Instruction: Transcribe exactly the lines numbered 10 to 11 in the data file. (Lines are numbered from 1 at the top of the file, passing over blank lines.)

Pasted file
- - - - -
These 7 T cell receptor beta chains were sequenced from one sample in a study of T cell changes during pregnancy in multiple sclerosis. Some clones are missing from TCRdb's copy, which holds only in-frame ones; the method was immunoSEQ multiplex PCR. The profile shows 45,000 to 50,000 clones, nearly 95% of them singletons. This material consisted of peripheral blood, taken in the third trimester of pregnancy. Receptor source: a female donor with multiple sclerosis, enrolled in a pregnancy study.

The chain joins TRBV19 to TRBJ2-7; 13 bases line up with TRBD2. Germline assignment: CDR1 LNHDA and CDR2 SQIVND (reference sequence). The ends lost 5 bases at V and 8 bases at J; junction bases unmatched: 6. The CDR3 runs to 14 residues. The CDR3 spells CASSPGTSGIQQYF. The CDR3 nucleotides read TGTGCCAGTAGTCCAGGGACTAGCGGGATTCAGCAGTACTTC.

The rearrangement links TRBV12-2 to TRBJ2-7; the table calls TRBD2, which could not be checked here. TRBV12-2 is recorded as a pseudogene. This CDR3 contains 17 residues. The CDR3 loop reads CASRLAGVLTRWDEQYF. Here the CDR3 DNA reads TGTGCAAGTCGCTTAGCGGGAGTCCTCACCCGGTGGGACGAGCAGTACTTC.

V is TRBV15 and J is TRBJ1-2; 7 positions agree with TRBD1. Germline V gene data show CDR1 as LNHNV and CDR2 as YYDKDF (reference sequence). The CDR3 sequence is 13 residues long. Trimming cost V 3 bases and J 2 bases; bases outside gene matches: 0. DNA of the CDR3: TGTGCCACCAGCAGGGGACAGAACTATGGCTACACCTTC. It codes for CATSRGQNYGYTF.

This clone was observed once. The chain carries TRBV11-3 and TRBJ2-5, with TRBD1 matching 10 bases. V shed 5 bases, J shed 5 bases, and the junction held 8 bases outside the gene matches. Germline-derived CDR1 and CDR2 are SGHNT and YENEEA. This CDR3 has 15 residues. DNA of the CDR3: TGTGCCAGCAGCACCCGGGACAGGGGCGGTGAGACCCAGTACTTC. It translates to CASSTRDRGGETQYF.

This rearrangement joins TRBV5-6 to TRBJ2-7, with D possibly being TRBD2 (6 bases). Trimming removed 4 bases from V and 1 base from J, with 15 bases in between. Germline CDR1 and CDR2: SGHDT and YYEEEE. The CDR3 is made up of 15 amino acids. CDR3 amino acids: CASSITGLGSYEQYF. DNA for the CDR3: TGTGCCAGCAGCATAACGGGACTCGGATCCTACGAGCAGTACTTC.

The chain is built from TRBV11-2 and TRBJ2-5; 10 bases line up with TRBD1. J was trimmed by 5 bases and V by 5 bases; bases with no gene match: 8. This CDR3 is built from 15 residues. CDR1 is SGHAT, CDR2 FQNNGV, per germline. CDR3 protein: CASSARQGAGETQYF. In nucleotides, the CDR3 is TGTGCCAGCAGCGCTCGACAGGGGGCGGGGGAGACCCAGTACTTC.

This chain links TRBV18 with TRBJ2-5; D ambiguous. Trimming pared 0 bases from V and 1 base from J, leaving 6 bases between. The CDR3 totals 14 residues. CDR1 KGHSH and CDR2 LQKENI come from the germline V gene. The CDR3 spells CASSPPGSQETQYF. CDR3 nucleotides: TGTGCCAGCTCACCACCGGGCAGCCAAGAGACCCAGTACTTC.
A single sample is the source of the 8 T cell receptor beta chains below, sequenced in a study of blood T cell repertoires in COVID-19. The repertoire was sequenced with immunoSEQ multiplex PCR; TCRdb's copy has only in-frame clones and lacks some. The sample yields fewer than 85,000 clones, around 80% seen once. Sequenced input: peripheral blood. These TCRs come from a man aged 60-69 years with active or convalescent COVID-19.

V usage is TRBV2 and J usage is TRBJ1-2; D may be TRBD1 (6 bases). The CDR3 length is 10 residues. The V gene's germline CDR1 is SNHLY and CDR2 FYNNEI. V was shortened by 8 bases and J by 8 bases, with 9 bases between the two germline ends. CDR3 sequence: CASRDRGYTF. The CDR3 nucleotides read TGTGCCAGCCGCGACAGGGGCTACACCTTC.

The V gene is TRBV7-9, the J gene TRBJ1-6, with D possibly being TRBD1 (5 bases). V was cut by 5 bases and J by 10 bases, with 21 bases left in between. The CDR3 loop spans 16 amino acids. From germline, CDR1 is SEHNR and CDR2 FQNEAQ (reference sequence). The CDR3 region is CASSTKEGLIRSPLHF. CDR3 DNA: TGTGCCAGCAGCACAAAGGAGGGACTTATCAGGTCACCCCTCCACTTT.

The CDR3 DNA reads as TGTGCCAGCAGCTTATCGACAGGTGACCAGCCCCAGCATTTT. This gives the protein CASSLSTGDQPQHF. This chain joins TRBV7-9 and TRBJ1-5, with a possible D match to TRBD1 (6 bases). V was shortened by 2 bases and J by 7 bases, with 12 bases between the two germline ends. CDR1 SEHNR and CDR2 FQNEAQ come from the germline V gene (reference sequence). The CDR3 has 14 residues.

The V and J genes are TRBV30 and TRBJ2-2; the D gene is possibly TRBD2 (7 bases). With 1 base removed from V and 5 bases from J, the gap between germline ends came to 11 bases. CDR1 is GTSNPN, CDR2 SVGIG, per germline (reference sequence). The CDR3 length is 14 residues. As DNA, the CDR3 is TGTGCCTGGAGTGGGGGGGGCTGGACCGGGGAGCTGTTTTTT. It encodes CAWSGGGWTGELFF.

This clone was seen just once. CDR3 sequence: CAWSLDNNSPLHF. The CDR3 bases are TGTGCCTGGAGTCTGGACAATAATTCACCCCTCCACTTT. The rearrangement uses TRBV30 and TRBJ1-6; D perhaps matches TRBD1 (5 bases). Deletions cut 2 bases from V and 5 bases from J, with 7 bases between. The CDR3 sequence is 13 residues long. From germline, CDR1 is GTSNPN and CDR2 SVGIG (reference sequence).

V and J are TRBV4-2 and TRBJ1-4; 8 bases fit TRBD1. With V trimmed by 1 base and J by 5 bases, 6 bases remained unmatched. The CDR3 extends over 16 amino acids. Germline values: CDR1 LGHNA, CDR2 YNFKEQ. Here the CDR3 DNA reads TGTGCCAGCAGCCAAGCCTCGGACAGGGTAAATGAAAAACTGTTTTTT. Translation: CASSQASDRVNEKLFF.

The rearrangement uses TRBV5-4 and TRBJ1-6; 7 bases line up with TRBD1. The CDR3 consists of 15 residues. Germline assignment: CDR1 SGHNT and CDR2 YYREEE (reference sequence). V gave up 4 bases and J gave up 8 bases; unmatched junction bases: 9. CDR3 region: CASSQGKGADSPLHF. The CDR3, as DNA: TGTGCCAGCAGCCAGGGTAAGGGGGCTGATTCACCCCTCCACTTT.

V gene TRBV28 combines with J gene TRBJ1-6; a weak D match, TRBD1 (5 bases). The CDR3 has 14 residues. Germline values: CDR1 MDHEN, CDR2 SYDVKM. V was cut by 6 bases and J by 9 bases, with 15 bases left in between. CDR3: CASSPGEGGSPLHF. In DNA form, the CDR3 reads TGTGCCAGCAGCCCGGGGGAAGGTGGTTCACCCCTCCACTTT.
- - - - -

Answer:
V usage is TRBV2 and J usage is TRBJ1-2; D may be TRBD1 (6 bases). The CDR3 length is 10 residues. The V gene's germline CDR1 is SNHLY and CDR2 FYNNEI. V was shortened by 8 bases and J by 8 bases, with 9 bases between the two germline ends. CDR3 sequence: CASRDRGYTF. The CDR3 nucleotides read TGTGCCAGCCGCGACAGGGGCTACACCTTC.

The V gene is TRBV7-9, the J gene TRBJ1-6, with D possibly being TRBD1 (5 bases). V was cut by 5 bases and J by 10 bases, with 21 bases left in between. The CDR3 loop spans 16 amino acids. From germline, CDR1 is SEHNR and CDR2 FQNEAQ (reference sequence). The CDR3 region is CASSTKEGLIRSPLHF. CDR3 DNA: TGTGCCAGCAGCACAAAGGAGGGACTTATCAGGTCACCCCTCCACTTT.